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An Edwardian devil

According to Hilary Walden in Harrod’s Book of Traditional English Cookery (New York 1987), “[t]his dish was very popular with the Edwardians especially for breakfast.” These days it obviously should be considered more suitable for dinner served on toast with a salad, perhaps of watercress, and nothing more. Our recipe is adapted from hers. For four.

Devil Stirring a Pot-1 Tablespoon Worcestershire
-1 Tablespoon lemon juice
-2 teaspoons tomato paste or ketchup
-1 Tablespoon English prepared mustard (Colman’s)
-heaped ¼ teaspoon or more cayenne
-salt and pepper
-2 Tablespoons unsalted butter
-8 lamb kidneys, split and cored
-1 Tablespoon parsley
-1 Tablespoon minced scallion greens

  1. Make the devilling sauce by whisking together the Worcestershire, lemon tomato, mustard, cayenne, salt and pepper.
  2. Melt the butter in a heavy skillet over high heat until it bubbles and foams, then fry the kidneys for 2-3 minutes per side depending on how crunchy you like your kidneys.
  3. Reduce the heat to medium low, dump the sauce over the kidneys, gently film them in the sauce and plate them quickly.
  4. Sprinkle the devil with the greens and serve hot.


- Walden recommends mixing “the sauce together in advance to allow their flavors to mingle and mature.” Good advice nicely phrased; give it 24 or more hours to do so if you have the time. The sauce will keep for ages in the refrigerator.

- Some recipes call for coating the kidneys with the devil before frying them: That causes problems, from splattering and scorching to the dissipation of heat; mustard becomes milder the longer you cook it. This recipe wisely gets the sequence right.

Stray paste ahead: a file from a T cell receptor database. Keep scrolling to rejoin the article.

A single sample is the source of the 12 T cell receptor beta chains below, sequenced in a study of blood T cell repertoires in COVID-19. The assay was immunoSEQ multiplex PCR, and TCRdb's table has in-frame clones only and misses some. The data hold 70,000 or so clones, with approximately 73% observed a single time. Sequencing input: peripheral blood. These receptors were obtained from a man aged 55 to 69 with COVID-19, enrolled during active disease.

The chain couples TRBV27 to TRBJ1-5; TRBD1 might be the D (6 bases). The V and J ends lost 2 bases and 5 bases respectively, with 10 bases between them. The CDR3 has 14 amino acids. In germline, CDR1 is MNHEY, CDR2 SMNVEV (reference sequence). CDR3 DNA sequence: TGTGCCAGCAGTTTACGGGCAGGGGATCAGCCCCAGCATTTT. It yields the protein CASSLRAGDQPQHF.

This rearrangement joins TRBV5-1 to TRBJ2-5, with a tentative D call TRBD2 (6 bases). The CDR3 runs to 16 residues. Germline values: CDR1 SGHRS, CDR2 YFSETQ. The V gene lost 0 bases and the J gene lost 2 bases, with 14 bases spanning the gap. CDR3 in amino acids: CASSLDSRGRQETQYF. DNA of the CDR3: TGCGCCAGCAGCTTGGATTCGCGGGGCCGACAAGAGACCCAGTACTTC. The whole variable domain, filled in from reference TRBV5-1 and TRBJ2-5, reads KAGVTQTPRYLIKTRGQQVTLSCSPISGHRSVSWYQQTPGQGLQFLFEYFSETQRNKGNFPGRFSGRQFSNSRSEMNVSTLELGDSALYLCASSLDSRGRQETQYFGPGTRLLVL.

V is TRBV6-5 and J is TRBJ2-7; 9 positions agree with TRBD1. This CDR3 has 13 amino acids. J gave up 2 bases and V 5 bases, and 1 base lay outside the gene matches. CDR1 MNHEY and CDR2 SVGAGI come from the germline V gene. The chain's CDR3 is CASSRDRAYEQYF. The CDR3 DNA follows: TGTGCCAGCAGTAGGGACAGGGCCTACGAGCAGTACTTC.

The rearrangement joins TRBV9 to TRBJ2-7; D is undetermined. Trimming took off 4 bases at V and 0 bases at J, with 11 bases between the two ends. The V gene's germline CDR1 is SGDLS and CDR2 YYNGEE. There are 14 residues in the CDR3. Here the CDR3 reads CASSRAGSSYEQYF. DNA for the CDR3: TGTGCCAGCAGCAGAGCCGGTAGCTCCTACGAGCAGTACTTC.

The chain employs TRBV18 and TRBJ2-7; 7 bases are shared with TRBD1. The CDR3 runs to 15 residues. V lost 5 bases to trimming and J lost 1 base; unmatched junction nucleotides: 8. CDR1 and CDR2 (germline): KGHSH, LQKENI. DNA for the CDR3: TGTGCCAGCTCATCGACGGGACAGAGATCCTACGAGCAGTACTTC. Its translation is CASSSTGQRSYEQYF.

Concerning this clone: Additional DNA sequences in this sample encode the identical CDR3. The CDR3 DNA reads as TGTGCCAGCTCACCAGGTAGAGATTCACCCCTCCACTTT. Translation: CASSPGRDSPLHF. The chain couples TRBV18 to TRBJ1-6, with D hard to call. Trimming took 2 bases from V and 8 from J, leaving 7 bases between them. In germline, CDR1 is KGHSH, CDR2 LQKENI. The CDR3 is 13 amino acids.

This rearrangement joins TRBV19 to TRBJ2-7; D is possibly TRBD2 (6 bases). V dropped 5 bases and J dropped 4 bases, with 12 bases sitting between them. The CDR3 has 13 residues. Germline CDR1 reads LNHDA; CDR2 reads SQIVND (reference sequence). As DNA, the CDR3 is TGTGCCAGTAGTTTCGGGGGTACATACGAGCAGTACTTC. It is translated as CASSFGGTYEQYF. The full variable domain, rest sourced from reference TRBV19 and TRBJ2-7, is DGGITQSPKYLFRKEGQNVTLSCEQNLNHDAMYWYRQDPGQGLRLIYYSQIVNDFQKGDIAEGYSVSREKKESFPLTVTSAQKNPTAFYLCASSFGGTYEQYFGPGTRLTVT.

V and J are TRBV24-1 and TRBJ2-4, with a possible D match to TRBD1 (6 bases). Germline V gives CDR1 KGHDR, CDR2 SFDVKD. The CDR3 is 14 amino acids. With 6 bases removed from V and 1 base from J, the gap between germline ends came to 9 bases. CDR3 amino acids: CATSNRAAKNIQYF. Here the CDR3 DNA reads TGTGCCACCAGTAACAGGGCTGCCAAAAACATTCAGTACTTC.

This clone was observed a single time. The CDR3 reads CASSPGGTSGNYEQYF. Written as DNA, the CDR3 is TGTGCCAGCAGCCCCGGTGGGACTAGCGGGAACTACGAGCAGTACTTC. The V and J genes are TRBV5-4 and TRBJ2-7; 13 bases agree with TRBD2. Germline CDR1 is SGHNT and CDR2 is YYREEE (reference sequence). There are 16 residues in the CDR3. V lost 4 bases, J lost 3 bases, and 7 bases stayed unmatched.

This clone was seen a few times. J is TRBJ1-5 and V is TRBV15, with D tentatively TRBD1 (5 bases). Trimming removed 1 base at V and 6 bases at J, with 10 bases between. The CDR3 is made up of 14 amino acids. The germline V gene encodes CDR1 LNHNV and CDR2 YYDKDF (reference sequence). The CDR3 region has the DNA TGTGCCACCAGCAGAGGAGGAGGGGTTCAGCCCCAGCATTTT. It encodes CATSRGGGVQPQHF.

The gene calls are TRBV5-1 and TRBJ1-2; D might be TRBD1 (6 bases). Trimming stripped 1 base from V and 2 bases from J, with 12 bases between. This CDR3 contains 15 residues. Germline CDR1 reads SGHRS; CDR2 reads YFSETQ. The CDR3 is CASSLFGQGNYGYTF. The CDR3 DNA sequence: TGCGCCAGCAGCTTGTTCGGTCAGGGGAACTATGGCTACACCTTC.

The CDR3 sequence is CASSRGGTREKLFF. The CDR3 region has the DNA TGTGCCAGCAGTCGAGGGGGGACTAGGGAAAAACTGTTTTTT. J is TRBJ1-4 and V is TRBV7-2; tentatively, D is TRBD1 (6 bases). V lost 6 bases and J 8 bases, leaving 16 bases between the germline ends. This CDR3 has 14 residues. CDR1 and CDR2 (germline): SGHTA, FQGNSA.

- You can substitute veal for lamb kidneys without ill effect but your butchering technique will differ. Cut the veal kidneys along the fault lines of each lobe and then slice each piece about half an inch thick as necessary, removing the white core tissue as you find it.

- In an editing lapse, Walden specifies the same number of veal as lamb kidneys if you use them. You only need four; they dwarf the offal from a sheep.

- We like to sear a handful of sliced mushrooms before cooking the kidneys, then add the mushrooms to the skillet with the devil.

- Especially if you do add mushrooms, mushroom ketchup adds a nice dimension to the devil. Use it in whatever proportion you like with the Worcestershire so that the two sauces together still amount to about a Tablespoon.

- Another option is porcini flour. Its earthy depth challenges the pungent kidneys and their devil in a constructive way. Add about a heaping teaspoon to the devil.

- For a more pungent devil that is no hotter, substitute malt or sherry vinegar for the lemon juice.

- As noted in the introduction to this recipe chain and demonstrated in this number of britishfoodinamerica, lots of foods can go to the devil. Shrimp is one of them, although the Editor has not found such devilry in the otherwise satanic cookbooks of the traditional canon. That is strange, because pungent flavors like cayenne, chili, garlic, black pepper and Worcestershire frequently find a path in various combinations into shellfish recipes like our own barbecued shrimp. It therefore was gratifying to learn that someone has decided to devil some shrimp. It should be no surprise that the source is New Orleans with its unique blend of assertive seasoning, tradition and change.

- The coating for devilled shrimp that we found at The Gateway Cookbook steps right from the pages of British cookery and would be equally appropriate to foods that do get the treatment by tradition. It is striking in similarity to the Edwardian devil for kidneys, which makes sense; they share with shrimp a sharp and beguiling pungency.